The frank expression of physical desire in Scots folk song has been a subject for dismay with collectors and anthologists for more than two hundred years. Only David Herd’s collection (“The Ancient and Modern Scots Songs,” 1769) escaped the embalmer’s knife of polite hypocrisy. Bishop Thomas Percy, famed for the “Reliques of Ancient English Poetry,” offered to clean up Herd’s collection but Herd, being an honest man, refused and published the songs as he had found them.

Since that time, the majority of Scots collectors, apparently unaware of the fact that babies are not found under cabbage leaves, have divided their time between attempting to castrate the muse and apologizing for Herd and the lower classes’ capacity for lovemaking.

The fig leaf of Calvinism cannot disguise the virility and appetite of the Scots muse and under the influence of a few drinks the fig leaf disappears through the window and the muse, with a smacking of lips and a bellow of laughter, proceeds to celebrate the most universal of man’s pastimes.

SIDE ONE—

1. WE’RE A’ JOLLY FU’: This centuries-old song lends itself to interminable improvisations and is a great favorite at all-male drinking sessions where the fantasy tends to become exclusively sexual after a while.

2.  THE CALTON WEAVER: The linen mills of the Calton district of Glasgow have been gone these fifty years but this song is still well known among those who take their drinking seriously. Alf Edwards accompanies me on the concertina.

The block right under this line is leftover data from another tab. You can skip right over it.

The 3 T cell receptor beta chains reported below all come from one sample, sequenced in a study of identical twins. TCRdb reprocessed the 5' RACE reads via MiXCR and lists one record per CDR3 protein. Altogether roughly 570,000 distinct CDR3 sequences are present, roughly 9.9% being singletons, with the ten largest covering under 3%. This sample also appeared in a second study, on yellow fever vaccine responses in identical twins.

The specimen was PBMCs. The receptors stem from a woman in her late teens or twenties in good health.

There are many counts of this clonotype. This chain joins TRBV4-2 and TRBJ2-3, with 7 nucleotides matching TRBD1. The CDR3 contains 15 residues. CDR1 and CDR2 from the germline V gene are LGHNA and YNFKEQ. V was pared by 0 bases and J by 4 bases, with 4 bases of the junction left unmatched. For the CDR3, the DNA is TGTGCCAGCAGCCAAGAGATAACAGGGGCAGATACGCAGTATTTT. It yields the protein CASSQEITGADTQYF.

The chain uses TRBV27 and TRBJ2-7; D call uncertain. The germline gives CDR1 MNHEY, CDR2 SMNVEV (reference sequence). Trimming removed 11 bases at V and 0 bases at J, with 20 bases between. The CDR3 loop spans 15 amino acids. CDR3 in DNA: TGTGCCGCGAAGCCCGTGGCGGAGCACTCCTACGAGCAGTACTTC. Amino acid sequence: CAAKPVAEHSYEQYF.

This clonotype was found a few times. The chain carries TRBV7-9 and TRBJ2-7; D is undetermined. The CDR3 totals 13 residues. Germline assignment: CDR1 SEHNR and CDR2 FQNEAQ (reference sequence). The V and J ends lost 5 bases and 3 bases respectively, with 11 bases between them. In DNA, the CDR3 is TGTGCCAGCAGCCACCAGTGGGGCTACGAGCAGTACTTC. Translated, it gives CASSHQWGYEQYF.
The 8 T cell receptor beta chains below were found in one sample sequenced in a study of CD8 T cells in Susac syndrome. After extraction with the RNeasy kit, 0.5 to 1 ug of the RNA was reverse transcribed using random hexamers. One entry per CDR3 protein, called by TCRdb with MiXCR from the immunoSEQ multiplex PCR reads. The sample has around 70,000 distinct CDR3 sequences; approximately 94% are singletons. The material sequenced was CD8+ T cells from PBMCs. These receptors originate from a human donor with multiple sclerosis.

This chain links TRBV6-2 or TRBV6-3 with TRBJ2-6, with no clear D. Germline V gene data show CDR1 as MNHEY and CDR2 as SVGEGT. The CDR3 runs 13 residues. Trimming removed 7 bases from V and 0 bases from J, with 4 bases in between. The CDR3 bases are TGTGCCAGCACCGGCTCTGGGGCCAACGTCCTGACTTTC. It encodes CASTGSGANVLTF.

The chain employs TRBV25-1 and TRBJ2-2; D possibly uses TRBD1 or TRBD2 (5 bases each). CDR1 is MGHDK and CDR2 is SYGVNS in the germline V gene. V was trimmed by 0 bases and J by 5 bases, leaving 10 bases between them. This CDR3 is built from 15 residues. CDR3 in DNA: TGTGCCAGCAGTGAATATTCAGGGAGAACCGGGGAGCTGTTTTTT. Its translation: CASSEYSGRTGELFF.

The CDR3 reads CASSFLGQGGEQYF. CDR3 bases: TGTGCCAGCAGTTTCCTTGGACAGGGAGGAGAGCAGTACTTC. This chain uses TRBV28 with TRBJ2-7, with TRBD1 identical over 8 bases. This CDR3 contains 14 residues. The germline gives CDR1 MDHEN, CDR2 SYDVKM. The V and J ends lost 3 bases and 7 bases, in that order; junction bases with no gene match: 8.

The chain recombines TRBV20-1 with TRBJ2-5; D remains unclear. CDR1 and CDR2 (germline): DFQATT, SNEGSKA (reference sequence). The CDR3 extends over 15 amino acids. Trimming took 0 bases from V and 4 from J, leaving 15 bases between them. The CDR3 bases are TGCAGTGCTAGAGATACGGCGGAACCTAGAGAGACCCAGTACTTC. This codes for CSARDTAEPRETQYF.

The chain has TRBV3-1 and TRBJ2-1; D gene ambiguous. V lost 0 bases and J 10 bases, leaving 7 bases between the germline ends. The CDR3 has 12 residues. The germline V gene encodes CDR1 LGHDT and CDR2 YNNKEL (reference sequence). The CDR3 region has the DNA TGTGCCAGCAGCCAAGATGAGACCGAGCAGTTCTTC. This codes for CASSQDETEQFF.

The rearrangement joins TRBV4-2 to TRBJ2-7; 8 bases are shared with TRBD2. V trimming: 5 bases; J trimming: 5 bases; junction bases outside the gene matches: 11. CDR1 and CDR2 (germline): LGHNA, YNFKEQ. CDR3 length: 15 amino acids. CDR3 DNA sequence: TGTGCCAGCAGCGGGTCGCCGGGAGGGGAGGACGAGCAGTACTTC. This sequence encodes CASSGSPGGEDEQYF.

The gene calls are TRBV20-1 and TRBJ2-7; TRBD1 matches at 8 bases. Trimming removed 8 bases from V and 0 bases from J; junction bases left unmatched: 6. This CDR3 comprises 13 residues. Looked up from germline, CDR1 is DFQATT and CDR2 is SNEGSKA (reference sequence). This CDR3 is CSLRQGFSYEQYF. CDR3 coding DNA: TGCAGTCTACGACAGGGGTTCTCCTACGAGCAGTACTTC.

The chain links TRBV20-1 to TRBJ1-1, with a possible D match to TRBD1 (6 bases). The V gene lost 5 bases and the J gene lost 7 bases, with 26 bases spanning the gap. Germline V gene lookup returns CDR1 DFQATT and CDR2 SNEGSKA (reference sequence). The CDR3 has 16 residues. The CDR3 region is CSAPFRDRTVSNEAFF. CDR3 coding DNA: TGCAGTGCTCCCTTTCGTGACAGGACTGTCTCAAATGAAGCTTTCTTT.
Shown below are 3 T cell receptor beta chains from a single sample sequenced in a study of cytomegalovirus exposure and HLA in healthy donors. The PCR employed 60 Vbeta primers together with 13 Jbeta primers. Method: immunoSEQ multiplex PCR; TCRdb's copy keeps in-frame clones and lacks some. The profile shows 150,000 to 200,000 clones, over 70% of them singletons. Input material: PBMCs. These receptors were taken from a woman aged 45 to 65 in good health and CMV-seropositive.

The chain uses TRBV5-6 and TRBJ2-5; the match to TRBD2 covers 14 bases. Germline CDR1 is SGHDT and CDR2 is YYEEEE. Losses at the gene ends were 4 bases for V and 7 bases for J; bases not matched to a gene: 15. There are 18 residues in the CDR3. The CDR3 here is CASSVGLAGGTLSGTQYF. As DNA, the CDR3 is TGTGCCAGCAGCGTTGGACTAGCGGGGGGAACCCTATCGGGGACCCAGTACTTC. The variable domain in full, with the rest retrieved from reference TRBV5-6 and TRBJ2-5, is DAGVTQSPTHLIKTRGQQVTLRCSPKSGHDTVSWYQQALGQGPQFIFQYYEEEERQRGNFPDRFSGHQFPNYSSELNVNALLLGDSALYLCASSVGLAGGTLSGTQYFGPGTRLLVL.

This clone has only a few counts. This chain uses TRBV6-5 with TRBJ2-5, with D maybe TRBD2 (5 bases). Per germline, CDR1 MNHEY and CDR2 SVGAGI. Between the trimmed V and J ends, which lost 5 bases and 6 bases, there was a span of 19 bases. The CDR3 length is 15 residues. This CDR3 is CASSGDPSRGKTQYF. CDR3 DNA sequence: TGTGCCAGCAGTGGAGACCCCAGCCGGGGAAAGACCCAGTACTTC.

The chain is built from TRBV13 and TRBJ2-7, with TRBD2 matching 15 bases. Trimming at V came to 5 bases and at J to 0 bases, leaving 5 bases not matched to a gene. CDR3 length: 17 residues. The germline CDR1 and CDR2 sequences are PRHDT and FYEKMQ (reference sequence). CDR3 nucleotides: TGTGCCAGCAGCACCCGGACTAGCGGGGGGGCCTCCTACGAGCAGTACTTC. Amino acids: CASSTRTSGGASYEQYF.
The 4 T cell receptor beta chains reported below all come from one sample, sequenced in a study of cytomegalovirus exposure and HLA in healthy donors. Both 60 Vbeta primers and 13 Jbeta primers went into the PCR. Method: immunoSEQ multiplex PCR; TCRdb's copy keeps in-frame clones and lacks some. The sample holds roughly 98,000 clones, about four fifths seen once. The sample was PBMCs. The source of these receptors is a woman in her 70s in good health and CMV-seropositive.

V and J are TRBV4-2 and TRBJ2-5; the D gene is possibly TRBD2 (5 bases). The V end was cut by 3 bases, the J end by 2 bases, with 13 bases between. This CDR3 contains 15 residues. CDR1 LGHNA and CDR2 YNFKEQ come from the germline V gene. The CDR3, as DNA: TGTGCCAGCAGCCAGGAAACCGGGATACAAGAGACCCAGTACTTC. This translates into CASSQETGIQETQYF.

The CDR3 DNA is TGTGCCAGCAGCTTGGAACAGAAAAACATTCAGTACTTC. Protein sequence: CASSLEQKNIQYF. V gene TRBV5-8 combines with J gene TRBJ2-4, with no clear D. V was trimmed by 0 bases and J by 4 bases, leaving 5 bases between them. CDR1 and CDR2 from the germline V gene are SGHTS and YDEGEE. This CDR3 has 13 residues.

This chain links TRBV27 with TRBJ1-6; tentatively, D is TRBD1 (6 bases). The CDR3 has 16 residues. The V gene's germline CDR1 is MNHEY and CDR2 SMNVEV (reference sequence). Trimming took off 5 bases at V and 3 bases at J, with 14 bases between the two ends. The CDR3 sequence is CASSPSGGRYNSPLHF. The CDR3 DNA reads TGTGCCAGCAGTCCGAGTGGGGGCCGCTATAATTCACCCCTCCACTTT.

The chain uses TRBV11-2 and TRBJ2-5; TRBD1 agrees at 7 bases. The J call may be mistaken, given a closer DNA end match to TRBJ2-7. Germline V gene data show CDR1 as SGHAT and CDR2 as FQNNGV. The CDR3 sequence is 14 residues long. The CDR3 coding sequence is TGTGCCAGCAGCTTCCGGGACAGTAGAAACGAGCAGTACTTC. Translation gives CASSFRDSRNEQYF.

3.  WHEN SHE GAME BEN SHE BOBBIT: I learned this from William Miller of Stirling. The Laird of Cockpen, though largely a mythical figure, is the questionable hero of scores of Scots songs and ballads. A brushed up version of this song was made by Robert Burns but the folk song anthologists have, without exception, avoided the older and broader versions and made use of Lady Nairn’s admirable little song The Laird of Cockpen in which the original ribaldry is replaced by a rather pawky humor.

4.  THE LAIRD OF THE DAINTY DOON BYE: It is strange that Professor Child did not include a version of this traditional ballad in his collections for it was already of considerable age when it first appeared in print in Herd’s collection in 1776. It is still a prime favorite with good company. I learned it from Jeannie Robertson of Dundee.

5.  BLOW THE CANDLE OUT: Originally an English song, but now widely sung throughout lowland Scotland. It has been popular in various versions in the bothies for the best part of three quarters of a century. In this and all other numbers employing the guitar I am accompanied by Brian Daly.

6.  DONALD BLUE: The drunken wife is a popular subject in Scots folk song and, indeed, Scots classical literature, too. It was from songs such as this one and The Drunken Wife of Galloway that the 16th and 17th century poets like William Dunbar and Sir David Lyndsay of the Mount took their fabulous heroines.

7.  THE BREWER LADDIE: A ‘cornkister’, this song has been popular in the North East for at least the last hundred years. The forsaken and jilted heroes and heroines of the bothy ballads do not die for love; instead they meet their misfortunes head on and, with a good deal of sound sense, start looking around for another sweetheart.

8.  WE’RE GAYLY YET: This is sung at the height of the party, when the drink is flowing freely and all the barriers are down. I learned this from Samuel Wylie of Falkirk.

9.  A WEE DRAPPIE O’T: This is the work of Robert Tannahill (1774-1810), the cotton weaver bard of Paisley. Like many other Scots workers of his time, he was inspired by the example of Robert Burns to write poems and songs in the language of his workmates. At least three of his songs have become part of the. Scots tradition. This one belongs to that part of a drinking session which is characterized by the first glow of good fellowship and a good deal of philosophizing.